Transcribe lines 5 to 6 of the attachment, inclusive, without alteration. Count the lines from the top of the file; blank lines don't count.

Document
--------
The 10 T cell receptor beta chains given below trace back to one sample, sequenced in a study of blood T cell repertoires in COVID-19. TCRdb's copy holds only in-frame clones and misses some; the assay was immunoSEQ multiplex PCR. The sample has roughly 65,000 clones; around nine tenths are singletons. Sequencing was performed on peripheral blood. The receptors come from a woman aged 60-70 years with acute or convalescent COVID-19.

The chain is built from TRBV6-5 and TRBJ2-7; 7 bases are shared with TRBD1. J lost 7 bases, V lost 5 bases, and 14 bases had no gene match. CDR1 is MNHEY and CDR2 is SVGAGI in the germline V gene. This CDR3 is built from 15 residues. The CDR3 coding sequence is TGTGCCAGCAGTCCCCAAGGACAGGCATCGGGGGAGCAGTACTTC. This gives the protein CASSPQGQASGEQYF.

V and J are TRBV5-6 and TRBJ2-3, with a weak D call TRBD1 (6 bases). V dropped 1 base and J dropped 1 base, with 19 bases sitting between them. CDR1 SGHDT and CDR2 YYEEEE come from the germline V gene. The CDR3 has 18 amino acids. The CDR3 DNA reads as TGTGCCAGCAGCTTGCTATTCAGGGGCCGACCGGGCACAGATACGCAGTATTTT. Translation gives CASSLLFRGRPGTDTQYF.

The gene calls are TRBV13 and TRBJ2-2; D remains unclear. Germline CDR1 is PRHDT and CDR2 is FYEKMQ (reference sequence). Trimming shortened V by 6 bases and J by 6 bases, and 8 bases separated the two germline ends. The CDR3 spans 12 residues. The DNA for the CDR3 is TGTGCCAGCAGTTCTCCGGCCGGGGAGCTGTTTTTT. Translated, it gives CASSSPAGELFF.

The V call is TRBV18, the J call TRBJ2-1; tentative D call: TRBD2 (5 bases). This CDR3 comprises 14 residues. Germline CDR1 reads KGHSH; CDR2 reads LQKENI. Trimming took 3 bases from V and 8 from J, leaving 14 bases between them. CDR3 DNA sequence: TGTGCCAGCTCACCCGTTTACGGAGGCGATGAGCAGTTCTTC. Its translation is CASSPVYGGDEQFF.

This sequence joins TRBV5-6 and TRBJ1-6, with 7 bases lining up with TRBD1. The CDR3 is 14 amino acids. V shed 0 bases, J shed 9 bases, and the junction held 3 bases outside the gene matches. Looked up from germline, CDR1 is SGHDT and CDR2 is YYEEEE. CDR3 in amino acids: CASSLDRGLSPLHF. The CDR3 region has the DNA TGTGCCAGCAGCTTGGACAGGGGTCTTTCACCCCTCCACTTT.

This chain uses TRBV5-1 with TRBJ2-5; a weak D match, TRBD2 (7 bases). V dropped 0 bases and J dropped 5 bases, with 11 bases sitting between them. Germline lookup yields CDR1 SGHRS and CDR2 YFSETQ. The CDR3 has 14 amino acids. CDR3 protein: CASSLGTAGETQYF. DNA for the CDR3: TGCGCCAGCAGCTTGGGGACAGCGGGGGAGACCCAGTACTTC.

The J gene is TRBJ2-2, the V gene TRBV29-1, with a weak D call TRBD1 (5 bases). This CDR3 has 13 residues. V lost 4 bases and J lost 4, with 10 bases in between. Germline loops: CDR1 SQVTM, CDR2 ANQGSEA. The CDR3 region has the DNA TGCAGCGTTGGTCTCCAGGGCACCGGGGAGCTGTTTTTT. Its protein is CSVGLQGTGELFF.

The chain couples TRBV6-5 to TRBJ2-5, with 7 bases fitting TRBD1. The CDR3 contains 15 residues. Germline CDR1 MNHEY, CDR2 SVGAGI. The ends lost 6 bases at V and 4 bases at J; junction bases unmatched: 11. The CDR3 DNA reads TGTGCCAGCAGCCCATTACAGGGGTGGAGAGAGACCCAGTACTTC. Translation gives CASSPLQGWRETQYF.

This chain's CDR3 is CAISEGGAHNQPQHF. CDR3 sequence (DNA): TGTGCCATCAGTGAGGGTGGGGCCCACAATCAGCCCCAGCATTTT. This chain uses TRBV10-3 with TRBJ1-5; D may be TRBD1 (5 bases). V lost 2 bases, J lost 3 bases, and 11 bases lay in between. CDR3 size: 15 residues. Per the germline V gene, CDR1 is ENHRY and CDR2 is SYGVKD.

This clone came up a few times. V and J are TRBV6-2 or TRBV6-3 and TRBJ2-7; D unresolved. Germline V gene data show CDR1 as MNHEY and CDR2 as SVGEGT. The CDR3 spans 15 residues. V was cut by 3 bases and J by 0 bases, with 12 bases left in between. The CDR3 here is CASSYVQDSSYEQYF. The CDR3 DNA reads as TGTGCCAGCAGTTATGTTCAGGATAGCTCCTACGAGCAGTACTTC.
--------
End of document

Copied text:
The V call is TRBV18, the J call TRBJ2-1; tentative D call: TRBD2 (5 bases). This CDR3 comprises 14 residues. Germline CDR1 reads KGHSH; CDR2 reads LQKENI. Trimming took 3 bases from V and 8 from J, leaving 14 bases between them. CDR3 DNA sequence: TGTGCCAGCTCACCCGTTTACGGAGGCGATGAGCAGTTCTTC. Its translation is CASSPVYGGDEQFF.

This sequence joins TRBV5-6 and TRBJ1-6, with 7 bases lining up with TRBD1. The CDR3 is 14 amino acids. V shed 0 bases, J shed 9 bases, and the junction held 3 bases outside the gene matches. Looked up from germline, CDR1 is SGHDT and CDR2 is YYEEEE. CDR3 in amino acids: CASSLDRGLSPLHF. The CDR3 region has the DNA TGTGCCAGCAGCTTGGACAGGGGTCTTTCACCCCTCCACTTT.